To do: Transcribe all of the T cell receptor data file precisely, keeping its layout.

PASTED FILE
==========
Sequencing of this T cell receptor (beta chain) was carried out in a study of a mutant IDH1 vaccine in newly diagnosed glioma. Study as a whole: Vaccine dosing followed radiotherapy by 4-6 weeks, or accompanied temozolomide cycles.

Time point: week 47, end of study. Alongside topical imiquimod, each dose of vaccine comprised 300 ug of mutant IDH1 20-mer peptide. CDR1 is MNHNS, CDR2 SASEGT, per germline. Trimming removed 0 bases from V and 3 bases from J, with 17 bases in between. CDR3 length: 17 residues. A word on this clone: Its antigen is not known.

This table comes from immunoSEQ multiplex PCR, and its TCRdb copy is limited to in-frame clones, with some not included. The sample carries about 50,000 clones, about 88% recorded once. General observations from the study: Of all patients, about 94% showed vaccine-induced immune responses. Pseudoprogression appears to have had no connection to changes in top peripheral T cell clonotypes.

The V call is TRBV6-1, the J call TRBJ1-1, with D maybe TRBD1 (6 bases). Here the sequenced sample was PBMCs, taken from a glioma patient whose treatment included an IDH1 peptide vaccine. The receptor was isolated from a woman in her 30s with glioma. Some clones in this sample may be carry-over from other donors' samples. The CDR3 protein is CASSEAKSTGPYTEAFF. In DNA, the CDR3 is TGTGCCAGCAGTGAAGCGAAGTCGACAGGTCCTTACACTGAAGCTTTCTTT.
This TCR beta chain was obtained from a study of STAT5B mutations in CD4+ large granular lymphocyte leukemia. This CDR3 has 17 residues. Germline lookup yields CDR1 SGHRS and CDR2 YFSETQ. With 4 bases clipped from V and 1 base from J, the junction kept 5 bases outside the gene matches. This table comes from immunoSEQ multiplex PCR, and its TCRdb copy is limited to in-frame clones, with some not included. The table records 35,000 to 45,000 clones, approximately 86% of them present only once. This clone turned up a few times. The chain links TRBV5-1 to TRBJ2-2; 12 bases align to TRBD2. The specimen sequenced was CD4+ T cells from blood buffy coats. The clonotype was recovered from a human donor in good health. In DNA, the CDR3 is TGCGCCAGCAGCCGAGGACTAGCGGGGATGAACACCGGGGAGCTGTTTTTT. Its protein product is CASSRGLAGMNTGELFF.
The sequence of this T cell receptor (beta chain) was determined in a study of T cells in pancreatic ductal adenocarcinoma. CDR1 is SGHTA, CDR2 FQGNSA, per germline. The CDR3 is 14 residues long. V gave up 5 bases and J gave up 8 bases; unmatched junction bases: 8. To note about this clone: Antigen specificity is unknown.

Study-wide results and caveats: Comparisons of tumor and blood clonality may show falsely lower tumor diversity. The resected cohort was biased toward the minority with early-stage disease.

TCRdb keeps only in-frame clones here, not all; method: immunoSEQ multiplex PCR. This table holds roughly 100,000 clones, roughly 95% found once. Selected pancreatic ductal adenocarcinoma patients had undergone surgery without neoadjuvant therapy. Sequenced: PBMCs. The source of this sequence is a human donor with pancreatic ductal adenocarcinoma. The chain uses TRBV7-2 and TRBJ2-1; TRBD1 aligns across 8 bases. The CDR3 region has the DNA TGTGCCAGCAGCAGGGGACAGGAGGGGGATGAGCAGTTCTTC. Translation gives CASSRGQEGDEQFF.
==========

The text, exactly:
Sequencing of this T cell receptor (beta chain) was carried out in a study of a mutant IDH1 vaccine in newly diagnosed glioma. Study as a whole: Vaccine dosing followed radiotherapy by 4-6 weeks, or accompanied temozolomide cycles.

Time point: week 47, end of study. Alongside topical imiquimod, each dose of vaccine comprised 300 ug of mutant IDH1 20-mer peptide. CDR1 is MNHNS, CDR2 SASEGT, per germline. Trimming removed 0 bases from V and 3 bases from J, with 17 bases in between. CDR3 length: 17 residues. A word on this clone: Its antigen is not known.

This table comes from immunoSEQ multiplex PCR, and its TCRdb copy is limited to in-frame clones, with some not included. The sample carries about 50,000 clones, about 88% recorded once. General observations from the study: Of all patients, about 94% showed vaccine-induced immune responses. Pseudoprogression appears to have had no connection to changes in top peripheral T cell clonotypes.

The V call is TRBV6-1, the J call TRBJ1-1, with D maybe TRBD1 (6 bases). Here the sequenced sample was PBMCs, taken from a glioma patient whose treatment included an IDH1 peptide vaccine. The receptor was isolated from a woman in her 30s with glioma. Some clones in this sample may be carry-over from other donors' samples. The CDR3 protein is CASSEAKSTGPYTEAFF. In DNA, the CDR3 is TGTGCCAGCAGTGAAGCGAAGTCGACAGGTCCTTACACTGAAGCTTTCTTT.
This TCR beta chain was obtained from a study of STAT5B mutations in CD4+ large granular lymphocyte leukemia. This CDR3 has 17 residues. Germline lookup yields CDR1 SGHRS and CDR2 YFSETQ. With 4 bases clipped from V and 1 base from J, the junction kept 5 bases outside the gene matches. This table comes from immunoSEQ multiplex PCR, and its TCRdb copy is limited to in-frame clones, with some not included. The table records 35,000 to 45,000 clones, approximately 86% of them present only once. This clone turned up a few times. The chain links TRBV5-1 to TRBJ2-2; 12 bases align to TRBD2. The specimen sequenced was CD4+ T cells from blood buffy coats. The clonotype was recovered from a human donor in good health. In DNA, the CDR3 is TGCGCCAGCAGCCGAGGACTAGCGGGGATGAACACCGGGGAGCTGTTTTTT. Its protein product is CASSRGLAGMNTGELFF.
The sequence of this T cell receptor (beta chain) was determined in a study of T cells in pancreatic ductal adenocarcinoma. CDR1 is SGHTA, CDR2 FQGNSA, per germline. The CDR3 is 14 residues long. V gave up 5 bases and J gave up 8 bases; unmatched junction bases: 8. To note about this clone: Antigen specificity is unknown.

Study-wide results and caveats: Comparisons of tumor and blood clonality may show falsely lower tumor diversity. The resected cohort was biased toward the minority with early-stage disease.

TCRdb keeps only in-frame clones here, not all; method: immunoSEQ multiplex PCR. This table holds roughly 100,000 clones, roughly 95% found once. Selected pancreatic ductal adenocarcinoma patients had undergone surgery without neoadjuvant therapy. Sequenced: PBMCs. The source of this sequence is a human donor with pancreatic ductal adenocarcinoma. The chain uses TRBV7-2 and TRBJ2-1; TRBD1 aligns across 8 bases. The CDR3 region has the DNA TGTGCCAGCAGCAGGGGACAGGAGGGGGATGAGCAGTTCTTC. Translation gives CASSRGQEGDEQFF.